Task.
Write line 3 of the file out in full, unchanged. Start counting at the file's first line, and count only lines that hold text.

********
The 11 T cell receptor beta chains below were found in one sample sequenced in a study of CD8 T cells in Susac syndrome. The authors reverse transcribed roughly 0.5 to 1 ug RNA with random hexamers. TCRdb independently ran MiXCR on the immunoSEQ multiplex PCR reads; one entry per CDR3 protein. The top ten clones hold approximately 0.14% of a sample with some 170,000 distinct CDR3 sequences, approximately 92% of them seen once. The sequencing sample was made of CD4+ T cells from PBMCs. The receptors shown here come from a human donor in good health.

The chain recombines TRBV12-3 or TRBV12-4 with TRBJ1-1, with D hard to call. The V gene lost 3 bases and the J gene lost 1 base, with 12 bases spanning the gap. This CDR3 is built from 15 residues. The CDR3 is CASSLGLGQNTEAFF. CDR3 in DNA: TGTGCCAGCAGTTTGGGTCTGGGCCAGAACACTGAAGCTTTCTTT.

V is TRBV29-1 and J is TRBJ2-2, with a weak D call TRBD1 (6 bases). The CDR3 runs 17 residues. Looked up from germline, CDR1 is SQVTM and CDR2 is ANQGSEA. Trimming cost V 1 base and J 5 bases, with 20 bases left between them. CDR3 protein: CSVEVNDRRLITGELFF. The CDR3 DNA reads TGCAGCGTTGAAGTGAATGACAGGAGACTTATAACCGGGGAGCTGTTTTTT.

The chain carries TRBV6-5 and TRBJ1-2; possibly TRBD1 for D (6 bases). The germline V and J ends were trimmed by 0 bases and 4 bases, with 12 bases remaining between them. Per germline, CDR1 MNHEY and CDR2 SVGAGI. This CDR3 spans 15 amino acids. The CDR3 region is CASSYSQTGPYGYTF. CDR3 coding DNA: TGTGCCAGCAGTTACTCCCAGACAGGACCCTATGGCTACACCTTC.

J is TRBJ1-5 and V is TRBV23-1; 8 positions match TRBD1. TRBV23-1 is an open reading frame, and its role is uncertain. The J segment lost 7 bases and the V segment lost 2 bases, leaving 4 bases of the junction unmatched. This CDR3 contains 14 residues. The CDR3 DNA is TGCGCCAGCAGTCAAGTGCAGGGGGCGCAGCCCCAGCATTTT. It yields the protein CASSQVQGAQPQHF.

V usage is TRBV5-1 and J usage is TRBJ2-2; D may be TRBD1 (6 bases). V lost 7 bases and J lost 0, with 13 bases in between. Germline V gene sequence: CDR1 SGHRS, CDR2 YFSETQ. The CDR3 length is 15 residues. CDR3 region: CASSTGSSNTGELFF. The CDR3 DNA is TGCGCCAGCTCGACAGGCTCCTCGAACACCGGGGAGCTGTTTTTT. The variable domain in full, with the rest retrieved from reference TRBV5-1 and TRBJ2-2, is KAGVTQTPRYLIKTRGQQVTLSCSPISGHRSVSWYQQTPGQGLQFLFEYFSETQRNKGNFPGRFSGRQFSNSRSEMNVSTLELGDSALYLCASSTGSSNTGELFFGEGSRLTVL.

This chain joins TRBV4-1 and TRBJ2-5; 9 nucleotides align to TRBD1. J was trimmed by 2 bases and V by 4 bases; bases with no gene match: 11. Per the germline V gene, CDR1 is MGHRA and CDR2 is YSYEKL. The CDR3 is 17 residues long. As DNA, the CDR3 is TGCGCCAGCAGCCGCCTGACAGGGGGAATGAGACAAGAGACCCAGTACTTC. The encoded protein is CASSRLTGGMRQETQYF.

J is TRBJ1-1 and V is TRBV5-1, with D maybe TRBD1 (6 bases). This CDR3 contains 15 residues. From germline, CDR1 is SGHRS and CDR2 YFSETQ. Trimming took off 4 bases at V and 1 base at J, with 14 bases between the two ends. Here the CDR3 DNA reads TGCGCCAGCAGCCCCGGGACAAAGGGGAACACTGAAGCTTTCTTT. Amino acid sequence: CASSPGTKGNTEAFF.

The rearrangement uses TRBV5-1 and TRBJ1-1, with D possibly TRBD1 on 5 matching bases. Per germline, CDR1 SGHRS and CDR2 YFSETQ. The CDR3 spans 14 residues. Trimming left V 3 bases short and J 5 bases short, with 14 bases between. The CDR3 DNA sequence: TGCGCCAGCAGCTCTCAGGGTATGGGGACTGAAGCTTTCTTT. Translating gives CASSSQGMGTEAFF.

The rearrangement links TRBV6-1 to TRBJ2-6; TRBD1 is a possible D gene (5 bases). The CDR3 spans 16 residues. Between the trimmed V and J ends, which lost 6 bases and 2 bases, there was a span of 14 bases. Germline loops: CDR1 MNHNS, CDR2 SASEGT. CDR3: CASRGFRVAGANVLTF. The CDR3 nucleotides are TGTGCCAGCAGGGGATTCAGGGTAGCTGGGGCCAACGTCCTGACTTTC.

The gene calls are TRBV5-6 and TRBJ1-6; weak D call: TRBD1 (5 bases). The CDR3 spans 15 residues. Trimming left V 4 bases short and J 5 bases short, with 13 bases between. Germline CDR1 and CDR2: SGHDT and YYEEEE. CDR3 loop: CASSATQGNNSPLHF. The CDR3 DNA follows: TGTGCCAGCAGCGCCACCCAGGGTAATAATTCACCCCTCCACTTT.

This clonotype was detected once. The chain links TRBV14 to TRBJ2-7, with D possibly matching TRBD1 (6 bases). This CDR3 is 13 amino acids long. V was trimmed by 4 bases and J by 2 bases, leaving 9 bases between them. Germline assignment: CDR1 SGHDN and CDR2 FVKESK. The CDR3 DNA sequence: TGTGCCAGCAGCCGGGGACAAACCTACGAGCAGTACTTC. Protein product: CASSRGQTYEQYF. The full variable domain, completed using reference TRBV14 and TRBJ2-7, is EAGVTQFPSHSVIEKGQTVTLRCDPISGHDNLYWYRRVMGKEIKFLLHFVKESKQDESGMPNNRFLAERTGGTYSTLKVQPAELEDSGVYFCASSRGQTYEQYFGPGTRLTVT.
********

V is TRBV29-1 and J is TRBJ2-2, with a weak D call TRBD1 (6 bases). The CDR3 runs 17 residues. Looked up from germline, CDR1 is SQVTM and CDR2 is ANQGSEA. Trimming cost V 1 base and J 5 bases, with 20 bases left between them. CDR3 protein: CSVEVNDRRLITGELFF. The CDR3 DNA reads TGCAGCGTTGAAGTGAATGACAGGAGACTTATAACCGGGGAGCTGTTTTTT.